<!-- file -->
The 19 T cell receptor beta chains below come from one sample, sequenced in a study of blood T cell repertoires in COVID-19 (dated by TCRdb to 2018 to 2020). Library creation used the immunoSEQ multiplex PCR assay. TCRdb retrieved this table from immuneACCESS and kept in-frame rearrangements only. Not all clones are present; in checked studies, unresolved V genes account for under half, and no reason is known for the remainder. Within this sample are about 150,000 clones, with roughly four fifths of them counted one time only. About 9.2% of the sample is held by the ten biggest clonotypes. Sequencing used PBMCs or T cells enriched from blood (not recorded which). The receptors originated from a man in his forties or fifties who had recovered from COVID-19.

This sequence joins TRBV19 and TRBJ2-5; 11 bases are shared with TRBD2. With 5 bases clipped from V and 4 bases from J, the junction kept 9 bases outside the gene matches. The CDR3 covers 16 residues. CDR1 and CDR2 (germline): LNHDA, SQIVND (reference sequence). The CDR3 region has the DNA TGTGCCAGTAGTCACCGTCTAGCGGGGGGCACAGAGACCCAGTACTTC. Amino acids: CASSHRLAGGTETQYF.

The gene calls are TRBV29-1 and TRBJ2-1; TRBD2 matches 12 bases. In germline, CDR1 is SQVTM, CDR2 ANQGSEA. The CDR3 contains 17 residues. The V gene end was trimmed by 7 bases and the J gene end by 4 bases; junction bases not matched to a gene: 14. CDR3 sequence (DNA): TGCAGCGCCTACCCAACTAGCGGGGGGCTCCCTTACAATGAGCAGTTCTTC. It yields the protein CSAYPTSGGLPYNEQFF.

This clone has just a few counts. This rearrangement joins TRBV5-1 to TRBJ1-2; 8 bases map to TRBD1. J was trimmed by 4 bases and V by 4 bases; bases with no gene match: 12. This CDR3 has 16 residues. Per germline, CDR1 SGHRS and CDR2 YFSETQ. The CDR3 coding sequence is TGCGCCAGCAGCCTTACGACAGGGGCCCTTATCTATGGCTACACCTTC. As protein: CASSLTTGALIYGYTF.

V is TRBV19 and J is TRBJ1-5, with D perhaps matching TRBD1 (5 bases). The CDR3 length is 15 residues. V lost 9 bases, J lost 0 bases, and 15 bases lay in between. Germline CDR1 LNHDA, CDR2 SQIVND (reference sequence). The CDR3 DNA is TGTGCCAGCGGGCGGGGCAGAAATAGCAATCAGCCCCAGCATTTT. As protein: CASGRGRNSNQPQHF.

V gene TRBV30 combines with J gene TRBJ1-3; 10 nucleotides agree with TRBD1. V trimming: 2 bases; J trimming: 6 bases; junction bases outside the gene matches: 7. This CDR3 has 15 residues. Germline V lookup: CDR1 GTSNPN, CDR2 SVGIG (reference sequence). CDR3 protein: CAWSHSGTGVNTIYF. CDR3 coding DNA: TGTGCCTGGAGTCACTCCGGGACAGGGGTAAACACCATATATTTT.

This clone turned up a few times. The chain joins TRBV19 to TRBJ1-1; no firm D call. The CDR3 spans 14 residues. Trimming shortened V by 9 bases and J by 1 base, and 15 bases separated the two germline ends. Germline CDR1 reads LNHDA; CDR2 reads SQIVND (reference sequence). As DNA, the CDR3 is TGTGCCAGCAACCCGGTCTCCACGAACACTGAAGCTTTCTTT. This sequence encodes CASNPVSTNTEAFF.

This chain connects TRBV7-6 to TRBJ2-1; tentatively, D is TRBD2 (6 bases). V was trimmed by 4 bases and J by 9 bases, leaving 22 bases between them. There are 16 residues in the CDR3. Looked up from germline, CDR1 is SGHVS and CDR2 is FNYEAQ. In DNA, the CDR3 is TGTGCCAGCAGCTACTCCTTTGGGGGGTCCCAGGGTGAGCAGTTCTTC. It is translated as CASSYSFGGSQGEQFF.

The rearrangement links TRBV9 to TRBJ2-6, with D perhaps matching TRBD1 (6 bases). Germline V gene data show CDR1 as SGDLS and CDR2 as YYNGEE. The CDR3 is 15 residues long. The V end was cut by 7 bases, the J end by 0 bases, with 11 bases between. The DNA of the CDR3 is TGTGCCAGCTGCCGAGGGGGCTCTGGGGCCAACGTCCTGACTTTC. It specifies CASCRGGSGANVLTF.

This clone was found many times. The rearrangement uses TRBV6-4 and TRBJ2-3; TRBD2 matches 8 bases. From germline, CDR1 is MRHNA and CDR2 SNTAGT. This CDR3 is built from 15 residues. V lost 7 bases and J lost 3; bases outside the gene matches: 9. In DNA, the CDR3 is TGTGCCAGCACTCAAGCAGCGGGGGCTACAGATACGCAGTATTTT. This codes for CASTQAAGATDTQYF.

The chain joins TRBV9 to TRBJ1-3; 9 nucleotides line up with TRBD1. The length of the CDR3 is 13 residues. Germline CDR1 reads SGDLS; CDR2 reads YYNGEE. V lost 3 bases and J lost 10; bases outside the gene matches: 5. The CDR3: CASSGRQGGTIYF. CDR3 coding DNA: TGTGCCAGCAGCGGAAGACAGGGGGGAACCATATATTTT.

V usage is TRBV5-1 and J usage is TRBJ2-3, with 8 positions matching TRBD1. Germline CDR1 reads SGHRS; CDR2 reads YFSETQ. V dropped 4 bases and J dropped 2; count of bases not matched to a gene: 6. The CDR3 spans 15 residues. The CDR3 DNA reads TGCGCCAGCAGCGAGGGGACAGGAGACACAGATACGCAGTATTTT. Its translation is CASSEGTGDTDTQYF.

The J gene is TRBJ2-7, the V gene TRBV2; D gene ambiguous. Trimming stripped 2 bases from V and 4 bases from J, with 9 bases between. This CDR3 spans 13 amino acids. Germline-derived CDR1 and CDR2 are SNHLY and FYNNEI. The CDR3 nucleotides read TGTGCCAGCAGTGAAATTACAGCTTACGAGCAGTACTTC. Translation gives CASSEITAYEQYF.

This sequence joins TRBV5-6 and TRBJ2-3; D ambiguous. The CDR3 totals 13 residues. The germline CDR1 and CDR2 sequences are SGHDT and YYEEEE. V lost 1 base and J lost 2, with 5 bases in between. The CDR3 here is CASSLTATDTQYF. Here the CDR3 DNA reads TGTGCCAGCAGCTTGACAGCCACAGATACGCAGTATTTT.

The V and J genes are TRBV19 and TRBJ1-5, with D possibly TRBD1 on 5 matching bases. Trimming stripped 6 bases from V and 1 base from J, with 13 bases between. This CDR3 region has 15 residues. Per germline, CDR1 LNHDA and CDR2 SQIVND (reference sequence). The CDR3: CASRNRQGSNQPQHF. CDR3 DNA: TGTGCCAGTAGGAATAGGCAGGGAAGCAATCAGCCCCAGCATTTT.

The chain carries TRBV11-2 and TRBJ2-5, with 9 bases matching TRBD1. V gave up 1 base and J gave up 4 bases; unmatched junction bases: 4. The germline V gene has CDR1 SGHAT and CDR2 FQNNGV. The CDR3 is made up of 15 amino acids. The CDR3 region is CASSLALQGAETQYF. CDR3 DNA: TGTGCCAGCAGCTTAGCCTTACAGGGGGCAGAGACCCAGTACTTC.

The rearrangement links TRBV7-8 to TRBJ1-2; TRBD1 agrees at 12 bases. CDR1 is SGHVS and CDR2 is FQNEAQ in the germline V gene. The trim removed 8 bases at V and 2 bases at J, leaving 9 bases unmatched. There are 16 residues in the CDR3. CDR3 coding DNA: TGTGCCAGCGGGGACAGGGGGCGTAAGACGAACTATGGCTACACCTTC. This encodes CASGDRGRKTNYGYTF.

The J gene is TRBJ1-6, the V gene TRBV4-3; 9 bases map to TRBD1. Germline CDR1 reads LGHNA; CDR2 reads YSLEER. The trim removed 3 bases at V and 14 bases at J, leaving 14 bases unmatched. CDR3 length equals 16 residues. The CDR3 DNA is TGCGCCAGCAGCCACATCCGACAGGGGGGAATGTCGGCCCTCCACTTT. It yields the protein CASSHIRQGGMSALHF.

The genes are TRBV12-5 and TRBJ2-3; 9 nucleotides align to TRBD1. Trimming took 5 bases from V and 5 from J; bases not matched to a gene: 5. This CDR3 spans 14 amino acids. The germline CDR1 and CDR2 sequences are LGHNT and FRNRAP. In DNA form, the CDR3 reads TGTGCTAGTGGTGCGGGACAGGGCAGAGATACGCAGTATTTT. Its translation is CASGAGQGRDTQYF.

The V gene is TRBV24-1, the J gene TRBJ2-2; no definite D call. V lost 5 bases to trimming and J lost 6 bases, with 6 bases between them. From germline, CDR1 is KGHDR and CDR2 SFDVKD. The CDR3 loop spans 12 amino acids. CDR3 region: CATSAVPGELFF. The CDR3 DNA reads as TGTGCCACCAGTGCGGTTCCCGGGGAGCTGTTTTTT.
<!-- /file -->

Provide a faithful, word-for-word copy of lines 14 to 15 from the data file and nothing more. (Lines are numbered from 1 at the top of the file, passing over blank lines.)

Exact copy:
This sequence joins TRBV5-6 and TRBJ2-3; D ambiguous. The CDR3 totals 13 residues. The germline CDR1 and CDR2 sequences are SGHDT and YYEEEE. V lost 1 base and J lost 2, with 5 bases in between. The CDR3 here is CASSLTATDTQYF. Here the CDR3 DNA reads TGTGCCAGCAGCTTGACAGCCACAGATACGCAGTATTTT.

The V and J genes are TRBV19 and TRBJ1-5, with D possibly TRBD1 on 5 matching bases. Trimming stripped 6 bases from V and 1 base from J, with 13 bases between. This CDR3 region has 15 residues. Per germline, CDR1 LNHDA and CDR2 SQIVND (reference sequence). The CDR3: CASRNRQGSNQPQHF. CDR3 DNA: TGTGCCAGTAGGAATAGGCAGGGAAGCAATCAGCCCCAGCATTTT.